Although marijuana has been used to treat illnesses for thousands of years, many patients still experience a backlash from friends, family and colleagues. Medical marijuana users might have to endure friendly neighbours gone sour, disapproving parents or unsympathetic employers.
Moral indictment can be a nasty side effect of being a medical marijuana user. But that’s not stopping these cannabis advocates from using the medicine they need for their ailments.
The stigmatization of medical marijuana users is difficult to quantify. But a group of Canadian researchers led by Dr. Joan L. Bottorff, a professor at the University of British Columbia, set out to do precisely that, publishing their findings in Harm Reduction Journal.
“[Medical marijuana] stands as one of the few treatments where users are directly stigmatized for their use of it regardless of their particular illness,” Dr. Bottorff states. She says there is an effect on patients’ “physical and emotional well-being as well as the impact on health care interactions.
“This stigmatization… is related to the ambiguous status of cannabis (an illegal substance and a legal therapeutic agent at the same time), and to the lack of knowledge about medical cannabis among the public, physicians and law enforcement personnel,” Bottorff continues. She concludes that the results of her team’s research “reinforce the urgent need for finding better solutions and strategies for reducing stigmatization associated with use of [medical marijuana].”
Even in U.S. states where medical marijuana is legal, employers are often allowed to fire workers who test positive for the drug. In Denver, Colorado, Brandon Coats, a quadriplegic who worked at Dish Network as a telephone operator, made national headlines. Coats was fired for off-the-job medical marijuana use; despite being protected by the state’s Lawful Off-Duty Activities Statute, an appeals court ruled that Dish Network was justified in terminating Coats because marijuana is illegal under federal law.
While his case did not make national headlines, Larry Peterson, 45, of Arab, Alabama, was also fired for using medical marijuana. Peterson, who suffers from multiple sclerosis (MS), worked for Reed Printing, producer of the Arab Tribune, a small community newspaper.
“I had responsibilities that I was really good at. I really liked the people I worked with and the people I worked for,” Peterson told The Medical Marijuana Review. But one day, a company vice president informed Peterson and his coworkers that they would all be taking drug tests and no one was allowed to leave the premises.
“I went straight to his office and told him I would test positive for marijuana,” Peterson says. “He knew about me having MS, so I was hoping for some understanding.”
There would be none from Peterson’s employer. Peterson recalls being summoned to the vice president’s office and informed he would be fired.
As difficult as dealing with the disapproval of employers can be, medical marijuana patients who face stigmatization by friends and family often report feeling more intense, personal pain. Shona Banda, a 36-year-old Crohn’s disease survivor from Garden City, Kansas, says her family made her feel like a “pothead” for using the cannabis oil which she claims literally saved her life. Banda’s dramatic recovery is detailed in a book, Live Free or Die, published in 2010.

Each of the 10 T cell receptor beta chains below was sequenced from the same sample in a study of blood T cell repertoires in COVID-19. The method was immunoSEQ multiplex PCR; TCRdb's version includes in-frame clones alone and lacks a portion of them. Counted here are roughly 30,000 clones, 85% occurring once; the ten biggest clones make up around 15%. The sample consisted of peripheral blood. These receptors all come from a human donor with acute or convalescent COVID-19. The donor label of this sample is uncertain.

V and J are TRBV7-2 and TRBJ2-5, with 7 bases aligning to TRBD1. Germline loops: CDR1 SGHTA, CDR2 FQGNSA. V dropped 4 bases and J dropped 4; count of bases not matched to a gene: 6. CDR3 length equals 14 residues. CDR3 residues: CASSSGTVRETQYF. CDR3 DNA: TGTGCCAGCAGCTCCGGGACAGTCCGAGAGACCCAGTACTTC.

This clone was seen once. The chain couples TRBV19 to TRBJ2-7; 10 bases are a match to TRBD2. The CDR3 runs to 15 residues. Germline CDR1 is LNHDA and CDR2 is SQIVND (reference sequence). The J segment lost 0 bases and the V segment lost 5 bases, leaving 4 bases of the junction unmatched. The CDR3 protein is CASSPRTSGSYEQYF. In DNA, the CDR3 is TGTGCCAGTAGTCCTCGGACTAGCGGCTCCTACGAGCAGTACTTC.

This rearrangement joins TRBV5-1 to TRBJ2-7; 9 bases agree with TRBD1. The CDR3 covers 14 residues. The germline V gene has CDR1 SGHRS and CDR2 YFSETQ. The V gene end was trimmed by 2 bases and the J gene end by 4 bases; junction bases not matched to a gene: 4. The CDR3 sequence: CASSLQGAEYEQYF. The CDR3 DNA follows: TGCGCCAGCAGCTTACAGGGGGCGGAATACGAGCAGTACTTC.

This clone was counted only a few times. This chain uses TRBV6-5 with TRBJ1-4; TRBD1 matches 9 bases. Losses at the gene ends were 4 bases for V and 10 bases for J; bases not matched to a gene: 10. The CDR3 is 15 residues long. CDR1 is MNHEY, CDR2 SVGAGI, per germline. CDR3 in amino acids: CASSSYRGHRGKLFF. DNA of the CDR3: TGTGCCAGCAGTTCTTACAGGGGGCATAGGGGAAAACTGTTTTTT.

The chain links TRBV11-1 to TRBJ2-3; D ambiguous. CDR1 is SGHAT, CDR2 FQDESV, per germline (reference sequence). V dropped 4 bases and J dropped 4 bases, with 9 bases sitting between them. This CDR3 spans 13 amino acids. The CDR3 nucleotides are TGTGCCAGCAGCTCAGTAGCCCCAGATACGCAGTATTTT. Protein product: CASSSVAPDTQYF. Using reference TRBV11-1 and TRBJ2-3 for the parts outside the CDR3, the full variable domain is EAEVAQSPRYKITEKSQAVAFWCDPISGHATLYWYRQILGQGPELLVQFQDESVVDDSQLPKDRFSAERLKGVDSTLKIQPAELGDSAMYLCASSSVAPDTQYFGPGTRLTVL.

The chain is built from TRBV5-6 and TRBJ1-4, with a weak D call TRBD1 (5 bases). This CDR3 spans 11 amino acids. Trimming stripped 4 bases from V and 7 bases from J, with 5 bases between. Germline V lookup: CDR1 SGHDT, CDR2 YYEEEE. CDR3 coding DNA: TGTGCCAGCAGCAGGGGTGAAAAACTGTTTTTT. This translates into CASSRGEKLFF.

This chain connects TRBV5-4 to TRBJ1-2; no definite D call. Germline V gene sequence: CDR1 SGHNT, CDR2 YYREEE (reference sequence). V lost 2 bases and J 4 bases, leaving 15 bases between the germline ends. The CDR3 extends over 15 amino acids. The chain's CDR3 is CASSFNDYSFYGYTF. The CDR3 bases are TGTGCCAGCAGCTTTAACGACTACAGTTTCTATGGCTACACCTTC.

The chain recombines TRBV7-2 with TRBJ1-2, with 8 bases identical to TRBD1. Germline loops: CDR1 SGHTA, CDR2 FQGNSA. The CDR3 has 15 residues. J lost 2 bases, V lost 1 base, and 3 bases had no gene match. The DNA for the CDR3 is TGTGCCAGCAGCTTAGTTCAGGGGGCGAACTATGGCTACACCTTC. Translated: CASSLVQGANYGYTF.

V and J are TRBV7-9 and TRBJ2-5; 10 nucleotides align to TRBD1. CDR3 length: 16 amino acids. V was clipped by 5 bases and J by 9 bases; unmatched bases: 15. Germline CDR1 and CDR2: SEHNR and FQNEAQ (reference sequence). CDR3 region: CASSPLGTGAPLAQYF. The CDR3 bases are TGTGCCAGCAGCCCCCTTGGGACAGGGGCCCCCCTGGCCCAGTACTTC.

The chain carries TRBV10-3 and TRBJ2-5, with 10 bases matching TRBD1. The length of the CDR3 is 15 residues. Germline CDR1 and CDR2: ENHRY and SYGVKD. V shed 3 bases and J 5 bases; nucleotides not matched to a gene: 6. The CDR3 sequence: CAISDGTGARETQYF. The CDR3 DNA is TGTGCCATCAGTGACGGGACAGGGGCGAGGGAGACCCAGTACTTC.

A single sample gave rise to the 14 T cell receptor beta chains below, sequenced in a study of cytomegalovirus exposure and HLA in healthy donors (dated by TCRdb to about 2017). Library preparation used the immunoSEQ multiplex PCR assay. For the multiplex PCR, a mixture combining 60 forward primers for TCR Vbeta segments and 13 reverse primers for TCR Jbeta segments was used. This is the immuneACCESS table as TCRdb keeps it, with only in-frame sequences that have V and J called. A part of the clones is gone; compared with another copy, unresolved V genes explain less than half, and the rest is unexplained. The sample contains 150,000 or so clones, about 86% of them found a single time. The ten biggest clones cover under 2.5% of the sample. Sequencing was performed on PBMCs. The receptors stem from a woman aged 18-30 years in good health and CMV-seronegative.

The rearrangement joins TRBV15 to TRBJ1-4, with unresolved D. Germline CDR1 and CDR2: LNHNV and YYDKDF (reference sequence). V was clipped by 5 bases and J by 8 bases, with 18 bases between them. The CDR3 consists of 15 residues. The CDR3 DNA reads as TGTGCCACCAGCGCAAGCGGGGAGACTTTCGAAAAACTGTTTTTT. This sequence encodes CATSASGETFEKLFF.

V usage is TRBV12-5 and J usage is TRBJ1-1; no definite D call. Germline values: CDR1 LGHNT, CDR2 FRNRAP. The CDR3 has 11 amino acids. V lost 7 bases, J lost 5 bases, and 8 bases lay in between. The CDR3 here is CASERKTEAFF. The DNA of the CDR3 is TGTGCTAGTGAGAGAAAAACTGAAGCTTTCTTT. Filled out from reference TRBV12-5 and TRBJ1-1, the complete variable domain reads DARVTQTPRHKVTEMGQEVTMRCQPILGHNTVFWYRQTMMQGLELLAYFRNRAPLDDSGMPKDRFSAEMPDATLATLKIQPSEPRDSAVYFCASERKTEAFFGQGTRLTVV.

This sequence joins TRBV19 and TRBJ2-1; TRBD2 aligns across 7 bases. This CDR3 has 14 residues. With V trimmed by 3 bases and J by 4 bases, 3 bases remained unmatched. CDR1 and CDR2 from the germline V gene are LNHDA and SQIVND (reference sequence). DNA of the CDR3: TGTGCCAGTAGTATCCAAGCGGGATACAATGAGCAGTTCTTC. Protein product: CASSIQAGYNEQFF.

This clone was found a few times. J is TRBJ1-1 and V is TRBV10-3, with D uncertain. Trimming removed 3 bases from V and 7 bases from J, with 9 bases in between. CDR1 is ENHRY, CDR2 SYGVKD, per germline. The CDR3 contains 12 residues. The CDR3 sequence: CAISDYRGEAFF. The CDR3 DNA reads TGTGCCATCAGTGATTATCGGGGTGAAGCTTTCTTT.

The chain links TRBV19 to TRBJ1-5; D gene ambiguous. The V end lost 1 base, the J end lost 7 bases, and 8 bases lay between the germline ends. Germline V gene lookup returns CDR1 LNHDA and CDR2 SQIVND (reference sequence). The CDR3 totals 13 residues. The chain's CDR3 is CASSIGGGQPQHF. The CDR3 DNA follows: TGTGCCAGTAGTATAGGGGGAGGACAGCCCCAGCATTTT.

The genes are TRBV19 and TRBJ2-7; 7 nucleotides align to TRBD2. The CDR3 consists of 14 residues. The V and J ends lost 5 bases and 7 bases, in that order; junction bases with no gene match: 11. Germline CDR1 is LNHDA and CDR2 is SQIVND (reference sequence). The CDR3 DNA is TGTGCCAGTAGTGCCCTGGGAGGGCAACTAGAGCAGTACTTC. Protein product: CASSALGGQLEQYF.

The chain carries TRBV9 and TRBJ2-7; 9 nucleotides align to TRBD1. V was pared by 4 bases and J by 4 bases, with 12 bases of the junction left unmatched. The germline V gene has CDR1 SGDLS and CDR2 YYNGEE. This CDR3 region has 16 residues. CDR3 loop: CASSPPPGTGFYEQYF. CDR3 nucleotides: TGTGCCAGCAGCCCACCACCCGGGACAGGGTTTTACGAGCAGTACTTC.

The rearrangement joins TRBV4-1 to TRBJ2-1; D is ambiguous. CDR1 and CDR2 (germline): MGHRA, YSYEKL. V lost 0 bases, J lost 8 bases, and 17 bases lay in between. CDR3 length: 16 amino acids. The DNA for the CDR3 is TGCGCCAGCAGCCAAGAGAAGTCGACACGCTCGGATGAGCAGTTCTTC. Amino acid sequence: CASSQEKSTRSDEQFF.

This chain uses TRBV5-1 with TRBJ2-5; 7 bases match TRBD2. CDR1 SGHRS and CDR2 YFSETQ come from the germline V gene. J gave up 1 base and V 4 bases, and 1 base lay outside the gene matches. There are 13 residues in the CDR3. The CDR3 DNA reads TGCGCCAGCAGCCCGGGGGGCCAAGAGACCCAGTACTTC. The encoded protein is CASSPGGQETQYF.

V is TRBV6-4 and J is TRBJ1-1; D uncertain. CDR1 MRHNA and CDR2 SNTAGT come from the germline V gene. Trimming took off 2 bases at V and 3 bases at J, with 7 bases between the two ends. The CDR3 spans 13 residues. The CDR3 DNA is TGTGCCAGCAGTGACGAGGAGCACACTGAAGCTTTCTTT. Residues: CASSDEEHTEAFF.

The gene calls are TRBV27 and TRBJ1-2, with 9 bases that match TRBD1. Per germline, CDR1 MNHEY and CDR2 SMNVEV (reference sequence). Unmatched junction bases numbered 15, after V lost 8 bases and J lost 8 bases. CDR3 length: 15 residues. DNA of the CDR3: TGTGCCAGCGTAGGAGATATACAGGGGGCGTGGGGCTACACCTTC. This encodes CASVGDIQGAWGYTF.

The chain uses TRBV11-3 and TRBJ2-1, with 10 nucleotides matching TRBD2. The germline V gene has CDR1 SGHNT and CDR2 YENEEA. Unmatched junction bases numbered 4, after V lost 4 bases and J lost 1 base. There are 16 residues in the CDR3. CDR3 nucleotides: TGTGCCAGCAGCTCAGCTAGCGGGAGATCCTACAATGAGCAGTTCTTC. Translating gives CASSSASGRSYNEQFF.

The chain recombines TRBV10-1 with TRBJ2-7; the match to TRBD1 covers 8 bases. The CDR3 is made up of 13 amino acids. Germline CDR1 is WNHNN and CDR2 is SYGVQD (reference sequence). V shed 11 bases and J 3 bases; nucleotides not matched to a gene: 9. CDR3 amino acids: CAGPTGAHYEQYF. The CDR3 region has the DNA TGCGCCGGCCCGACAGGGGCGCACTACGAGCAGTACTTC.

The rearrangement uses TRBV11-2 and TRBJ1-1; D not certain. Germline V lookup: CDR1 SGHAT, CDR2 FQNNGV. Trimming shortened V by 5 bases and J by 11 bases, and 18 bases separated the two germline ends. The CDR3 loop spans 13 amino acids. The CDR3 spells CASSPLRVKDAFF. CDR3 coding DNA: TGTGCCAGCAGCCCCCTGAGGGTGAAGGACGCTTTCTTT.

“When I was sick, my family was okay with me smoking marijuana at their home. I could smoke in my parents’ kitchen and it was no big deal,” Banda says. But later, after her health improved, her family’s attitude changed.
“I was looked at as a pothead,” she says. “But I do have a sister… who is a complete supporter. But she just happens to be the only one in my family who’s read my book. So she gets it. And until the rest of my family reads my book, they just won’t get it.”
Family disapproval or not, Banda wouldn’t dream of going back to using prescription medications.
“The drugs they give you [for Crohn’s] are Prednisone, Remicade and Humira,” Banda recalled. All three of those drugs carry the risk of serious, and in the case of Remicade and Humira, potentially deadly side effects. “As far as I’m concerned, all [my doctors] did was try to kill me.”
Doctors, too, may shun medical marijuana patients. Seeing this firsthand was Erica Rollins, a 32-year-old mother who relocated from Indiana to Colorado so her epileptic four-year-old daughter could have access to medical marijuana.
“Honestly, the only people who I feel are judging us are the doctors,” Rollins told The Medical Marijuana Review. “[My daughter’s] current pediatrician laughed when I told him what we moved here for. But after 13 failed medications, what was I supposed to do, let her die?”
Rollins says she tried four different antiepileptic drugs, to no avail. Then, like Banda, she discovered cannabis oil. Rollins uses a strain called Charlotte’s Web, a high-CBD, low-THC variety prepared into oil by her grower. And she isn’t alone – dozens of children across Colorado are getting desperately needed relief from debilitating seizures by medicating with the strain.
“I feel great about the choice we made. I regret not doing it sooner,” Rollins insists. “Why is it acceptable to give my daughter medication with the side effects list pages long, including the risk of death? Why is it not acceptable to give her a plant with no recorded deaths and side effects which can be counted on one hand? I will take increased appetite and better sleep over vision loss, muscle wasting, loss of appetite and death any day.”